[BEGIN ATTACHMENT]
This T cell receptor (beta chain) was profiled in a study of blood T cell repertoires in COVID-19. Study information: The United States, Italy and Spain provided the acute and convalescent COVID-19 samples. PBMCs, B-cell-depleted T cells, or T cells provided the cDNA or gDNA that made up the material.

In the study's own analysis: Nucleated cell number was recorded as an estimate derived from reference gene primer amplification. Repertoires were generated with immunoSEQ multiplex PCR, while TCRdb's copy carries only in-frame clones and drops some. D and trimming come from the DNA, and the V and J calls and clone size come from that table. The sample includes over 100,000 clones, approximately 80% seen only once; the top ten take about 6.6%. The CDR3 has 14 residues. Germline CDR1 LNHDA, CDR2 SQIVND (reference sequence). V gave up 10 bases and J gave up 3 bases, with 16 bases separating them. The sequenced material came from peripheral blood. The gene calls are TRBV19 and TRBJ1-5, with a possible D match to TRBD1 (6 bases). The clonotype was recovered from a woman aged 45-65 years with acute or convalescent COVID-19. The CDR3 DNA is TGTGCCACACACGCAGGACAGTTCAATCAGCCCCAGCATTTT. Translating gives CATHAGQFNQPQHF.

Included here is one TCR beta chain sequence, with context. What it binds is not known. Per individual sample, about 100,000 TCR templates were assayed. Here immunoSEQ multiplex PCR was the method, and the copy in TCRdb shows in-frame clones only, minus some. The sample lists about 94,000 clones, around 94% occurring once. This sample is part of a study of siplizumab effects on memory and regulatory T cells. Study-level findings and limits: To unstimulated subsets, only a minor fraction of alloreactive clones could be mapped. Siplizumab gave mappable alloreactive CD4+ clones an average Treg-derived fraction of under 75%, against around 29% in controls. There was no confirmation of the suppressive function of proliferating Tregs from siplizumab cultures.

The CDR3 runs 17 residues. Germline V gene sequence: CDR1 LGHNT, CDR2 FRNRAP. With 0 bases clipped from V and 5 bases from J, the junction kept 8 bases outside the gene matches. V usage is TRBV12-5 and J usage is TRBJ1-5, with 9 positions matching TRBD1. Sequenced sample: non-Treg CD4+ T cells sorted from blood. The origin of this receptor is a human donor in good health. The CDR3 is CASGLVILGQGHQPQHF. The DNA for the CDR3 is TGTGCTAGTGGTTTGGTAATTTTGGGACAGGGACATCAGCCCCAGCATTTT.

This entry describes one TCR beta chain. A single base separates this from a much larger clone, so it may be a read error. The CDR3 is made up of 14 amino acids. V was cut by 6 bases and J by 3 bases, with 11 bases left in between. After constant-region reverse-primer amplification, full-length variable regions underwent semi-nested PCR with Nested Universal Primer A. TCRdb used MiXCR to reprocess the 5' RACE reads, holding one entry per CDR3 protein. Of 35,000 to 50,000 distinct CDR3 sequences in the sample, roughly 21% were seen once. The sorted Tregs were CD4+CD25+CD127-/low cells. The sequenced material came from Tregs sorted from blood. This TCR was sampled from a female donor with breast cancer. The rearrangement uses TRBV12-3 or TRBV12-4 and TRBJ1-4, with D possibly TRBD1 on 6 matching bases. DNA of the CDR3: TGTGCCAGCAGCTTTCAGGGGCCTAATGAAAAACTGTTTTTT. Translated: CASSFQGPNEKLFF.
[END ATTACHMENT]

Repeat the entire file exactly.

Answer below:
This T cell receptor (beta chain) was profiled in a study of blood T cell repertoires in COVID-19. Study information: The United States, Italy and Spain provided the acute and convalescent COVID-19 samples. PBMCs, B-cell-depleted T cells, or T cells provided the cDNA or gDNA that made up the material.

In the study's own analysis: Nucleated cell number was recorded as an estimate derived from reference gene primer amplification. Repertoires were generated with immunoSEQ multiplex PCR, while TCRdb's copy carries only in-frame clones and drops some. D and trimming come from the DNA, and the V and J calls and clone size come from that table. The sample includes over 100,000 clones, approximately 80% seen only once; the top ten take about 6.6%. The CDR3 has 14 residues. Germline CDR1 LNHDA, CDR2 SQIVND (reference sequence). V gave up 10 bases and J gave up 3 bases, with 16 bases separating them. The sequenced material came from peripheral blood. The gene calls are TRBV19 and TRBJ1-5, with a possible D match to TRBD1 (6 bases). The clonotype was recovered from a woman aged 45-65 years with acute or convalescent COVID-19. The CDR3 DNA is TGTGCCACACACGCAGGACAGTTCAATCAGCCCCAGCATTTT. Translating gives CATHAGQFNQPQHF.

Included here is one TCR beta chain sequence, with context. What it binds is not known. Per individual sample, about 100,000 TCR templates were assayed. Here immunoSEQ multiplex PCR was the method, and the copy in TCRdb shows in-frame clones only, minus some. The sample lists about 94,000 clones, around 94% occurring once. This sample is part of a study of siplizumab effects on memory and regulatory T cells. Study-level findings and limits: To unstimulated subsets, only a minor fraction of alloreactive clones could be mapped. Siplizumab gave mappable alloreactive CD4+ clones an average Treg-derived fraction of under 75%, against around 29% in controls. There was no confirmation of the suppressive function of proliferating Tregs from siplizumab cultures.

The CDR3 runs 17 residues. Germline V gene sequence: CDR1 LGHNT, CDR2 FRNRAP. With 0 bases clipped from V and 5 bases from J, the junction kept 8 bases outside the gene matches. V usage is TRBV12-5 and J usage is TRBJ1-5, with 9 positions matching TRBD1. Sequenced sample: non-Treg CD4+ T cells sorted from blood. The origin of this receptor is a human donor in good health. The CDR3 is CASGLVILGQGHQPQHF. The DNA for the CDR3 is TGTGCTAGTGGTTTGGTAATTTTGGGACAGGGACATCAGCCCCAGCATTTT.

This entry describes one TCR beta chain. A single base separates this from a much larger clone, so it may be a read error. The CDR3 is made up of 14 amino acids. V was cut by 6 bases and J by 3 bases, with 11 bases left in between. After constant-region reverse-primer amplification, full-length variable regions underwent semi-nested PCR with Nested Universal Primer A. TCRdb used MiXCR to reprocess the 5' RACE reads, holding one entry per CDR3 protein. Of 35,000 to 50,000 distinct CDR3 sequences in the sample, roughly 21% were seen once. The sorted Tregs were CD4+CD25+CD127-/low cells. The sequenced material came from Tregs sorted from blood. This TCR was sampled from a female donor with breast cancer. The rearrangement uses TRBV12-3 or TRBV12-4 and TRBJ1-4, with D possibly TRBD1 on 6 matching bases. DNA of the CDR3: TGTGCCAGCAGCTTTCAGGGGCCTAATGAAAAACTGTTTTTT. Translated: CASSFQGPNEKLFF.